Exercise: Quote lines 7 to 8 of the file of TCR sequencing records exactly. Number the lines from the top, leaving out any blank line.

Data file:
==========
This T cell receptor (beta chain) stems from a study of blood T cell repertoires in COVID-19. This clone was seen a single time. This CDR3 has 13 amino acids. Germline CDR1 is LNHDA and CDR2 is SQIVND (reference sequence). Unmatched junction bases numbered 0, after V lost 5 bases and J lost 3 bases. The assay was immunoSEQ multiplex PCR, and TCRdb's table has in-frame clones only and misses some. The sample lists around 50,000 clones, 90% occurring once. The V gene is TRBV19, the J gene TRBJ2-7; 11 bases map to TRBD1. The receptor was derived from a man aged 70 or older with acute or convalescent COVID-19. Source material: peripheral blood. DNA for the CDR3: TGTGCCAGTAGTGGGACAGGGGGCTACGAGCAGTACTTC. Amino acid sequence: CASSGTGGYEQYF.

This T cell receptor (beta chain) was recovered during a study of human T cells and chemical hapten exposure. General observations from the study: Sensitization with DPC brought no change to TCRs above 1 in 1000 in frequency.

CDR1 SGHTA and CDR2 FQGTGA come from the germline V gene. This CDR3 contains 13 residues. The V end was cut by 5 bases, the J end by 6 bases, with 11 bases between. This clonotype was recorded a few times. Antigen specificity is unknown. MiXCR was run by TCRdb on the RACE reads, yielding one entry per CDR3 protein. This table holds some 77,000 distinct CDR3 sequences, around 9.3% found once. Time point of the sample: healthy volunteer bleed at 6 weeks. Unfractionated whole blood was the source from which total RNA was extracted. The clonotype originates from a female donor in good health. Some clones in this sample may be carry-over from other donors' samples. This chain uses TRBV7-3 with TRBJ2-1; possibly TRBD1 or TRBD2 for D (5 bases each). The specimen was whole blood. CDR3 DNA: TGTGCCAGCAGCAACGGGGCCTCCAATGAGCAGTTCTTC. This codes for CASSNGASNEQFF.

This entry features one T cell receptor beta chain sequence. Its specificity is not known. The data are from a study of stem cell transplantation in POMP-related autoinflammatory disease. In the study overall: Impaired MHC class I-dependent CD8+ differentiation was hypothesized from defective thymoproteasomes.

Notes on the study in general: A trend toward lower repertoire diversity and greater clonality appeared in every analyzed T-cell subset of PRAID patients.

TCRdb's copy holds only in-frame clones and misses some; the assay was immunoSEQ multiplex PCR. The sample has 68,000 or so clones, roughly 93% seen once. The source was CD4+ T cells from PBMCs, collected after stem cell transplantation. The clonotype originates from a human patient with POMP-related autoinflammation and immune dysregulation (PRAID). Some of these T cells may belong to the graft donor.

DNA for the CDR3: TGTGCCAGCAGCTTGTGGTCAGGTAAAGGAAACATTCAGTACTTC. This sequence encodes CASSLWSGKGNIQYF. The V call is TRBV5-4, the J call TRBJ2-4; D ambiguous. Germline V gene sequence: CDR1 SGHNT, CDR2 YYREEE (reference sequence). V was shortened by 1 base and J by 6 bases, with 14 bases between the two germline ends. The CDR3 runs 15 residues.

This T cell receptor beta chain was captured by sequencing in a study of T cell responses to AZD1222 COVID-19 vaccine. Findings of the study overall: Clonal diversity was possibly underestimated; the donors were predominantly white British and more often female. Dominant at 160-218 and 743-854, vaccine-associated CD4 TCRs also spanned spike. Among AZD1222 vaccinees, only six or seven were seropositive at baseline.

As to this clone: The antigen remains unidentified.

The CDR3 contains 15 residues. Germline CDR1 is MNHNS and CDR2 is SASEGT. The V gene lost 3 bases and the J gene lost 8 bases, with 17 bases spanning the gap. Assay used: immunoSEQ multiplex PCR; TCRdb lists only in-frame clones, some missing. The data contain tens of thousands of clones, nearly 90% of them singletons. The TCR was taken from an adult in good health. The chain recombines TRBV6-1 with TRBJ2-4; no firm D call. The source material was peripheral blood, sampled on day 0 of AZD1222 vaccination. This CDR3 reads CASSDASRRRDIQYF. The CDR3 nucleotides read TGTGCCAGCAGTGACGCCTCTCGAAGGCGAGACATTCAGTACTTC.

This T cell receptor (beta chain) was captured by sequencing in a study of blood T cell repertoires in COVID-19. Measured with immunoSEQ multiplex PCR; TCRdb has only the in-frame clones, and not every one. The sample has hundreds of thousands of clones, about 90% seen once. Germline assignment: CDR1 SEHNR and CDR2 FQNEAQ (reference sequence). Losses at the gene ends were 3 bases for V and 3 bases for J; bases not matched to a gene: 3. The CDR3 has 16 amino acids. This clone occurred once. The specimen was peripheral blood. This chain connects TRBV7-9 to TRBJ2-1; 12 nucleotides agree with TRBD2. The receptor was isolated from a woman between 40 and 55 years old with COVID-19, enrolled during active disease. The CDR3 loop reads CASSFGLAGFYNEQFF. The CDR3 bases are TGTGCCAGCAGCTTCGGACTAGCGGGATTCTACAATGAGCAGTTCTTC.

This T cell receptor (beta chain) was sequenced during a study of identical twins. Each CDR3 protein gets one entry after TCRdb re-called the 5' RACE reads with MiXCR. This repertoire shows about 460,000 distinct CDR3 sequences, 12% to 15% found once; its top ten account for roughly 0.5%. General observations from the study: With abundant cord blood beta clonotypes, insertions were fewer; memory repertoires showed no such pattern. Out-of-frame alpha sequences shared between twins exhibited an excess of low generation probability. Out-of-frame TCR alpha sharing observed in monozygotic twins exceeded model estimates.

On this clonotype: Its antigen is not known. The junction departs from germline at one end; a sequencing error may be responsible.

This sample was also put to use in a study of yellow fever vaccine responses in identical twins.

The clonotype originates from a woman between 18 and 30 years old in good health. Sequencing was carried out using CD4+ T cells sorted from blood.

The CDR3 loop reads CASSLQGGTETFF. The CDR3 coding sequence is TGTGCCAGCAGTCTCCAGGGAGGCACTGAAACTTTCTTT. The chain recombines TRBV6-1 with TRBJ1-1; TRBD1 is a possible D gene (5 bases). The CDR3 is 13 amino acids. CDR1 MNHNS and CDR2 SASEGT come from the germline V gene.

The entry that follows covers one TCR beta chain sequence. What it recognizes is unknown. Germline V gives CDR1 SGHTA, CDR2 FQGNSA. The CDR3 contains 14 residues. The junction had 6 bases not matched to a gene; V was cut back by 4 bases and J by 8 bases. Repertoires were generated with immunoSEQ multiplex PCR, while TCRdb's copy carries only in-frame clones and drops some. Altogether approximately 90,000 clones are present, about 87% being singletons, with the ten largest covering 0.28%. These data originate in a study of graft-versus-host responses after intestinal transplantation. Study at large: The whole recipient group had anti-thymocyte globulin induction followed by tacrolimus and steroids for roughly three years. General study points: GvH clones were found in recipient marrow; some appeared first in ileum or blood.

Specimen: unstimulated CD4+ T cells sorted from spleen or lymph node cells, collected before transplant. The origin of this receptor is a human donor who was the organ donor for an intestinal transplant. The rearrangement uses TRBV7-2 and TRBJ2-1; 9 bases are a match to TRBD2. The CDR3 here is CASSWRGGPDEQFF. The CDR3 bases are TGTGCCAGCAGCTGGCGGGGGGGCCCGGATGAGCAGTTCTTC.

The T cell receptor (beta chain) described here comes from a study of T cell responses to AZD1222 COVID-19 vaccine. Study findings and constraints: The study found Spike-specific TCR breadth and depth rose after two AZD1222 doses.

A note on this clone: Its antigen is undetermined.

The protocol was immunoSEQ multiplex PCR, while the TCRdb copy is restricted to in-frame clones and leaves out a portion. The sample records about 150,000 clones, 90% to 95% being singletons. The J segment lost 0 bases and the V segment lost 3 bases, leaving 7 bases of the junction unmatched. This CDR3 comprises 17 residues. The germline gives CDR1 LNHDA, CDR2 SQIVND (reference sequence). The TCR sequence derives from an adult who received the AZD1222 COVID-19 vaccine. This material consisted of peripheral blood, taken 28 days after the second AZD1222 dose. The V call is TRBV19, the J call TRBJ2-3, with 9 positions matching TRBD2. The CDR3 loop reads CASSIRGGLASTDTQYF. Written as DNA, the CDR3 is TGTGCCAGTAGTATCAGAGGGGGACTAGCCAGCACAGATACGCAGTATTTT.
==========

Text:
DNA for the CDR3: TGTGCCAGCAGCTTGTGGTCAGGTAAAGGAAACATTCAGTACTTC. This sequence encodes CASSLWSGKGNIQYF. The V call is TRBV5-4, the J call TRBJ2-4; D ambiguous. Germline V gene sequence: CDR1 SGHNT, CDR2 YYREEE (reference sequence). V was shortened by 1 base and J by 6 bases, with 14 bases between the two germline ends. The CDR3 runs 15 residues.

This T cell receptor beta chain was captured by sequencing in a study of T cell responses to AZD1222 COVID-19 vaccine. Findings of the study overall: Clonal diversity was possibly underestimated; the donors were predominantly white British and more often female. Dominant at 160-218 and 743-854, vaccine-associated CD4 TCRs also spanned spike. Among AZD1222 vaccinees, only six or seven were seropositive at baseline.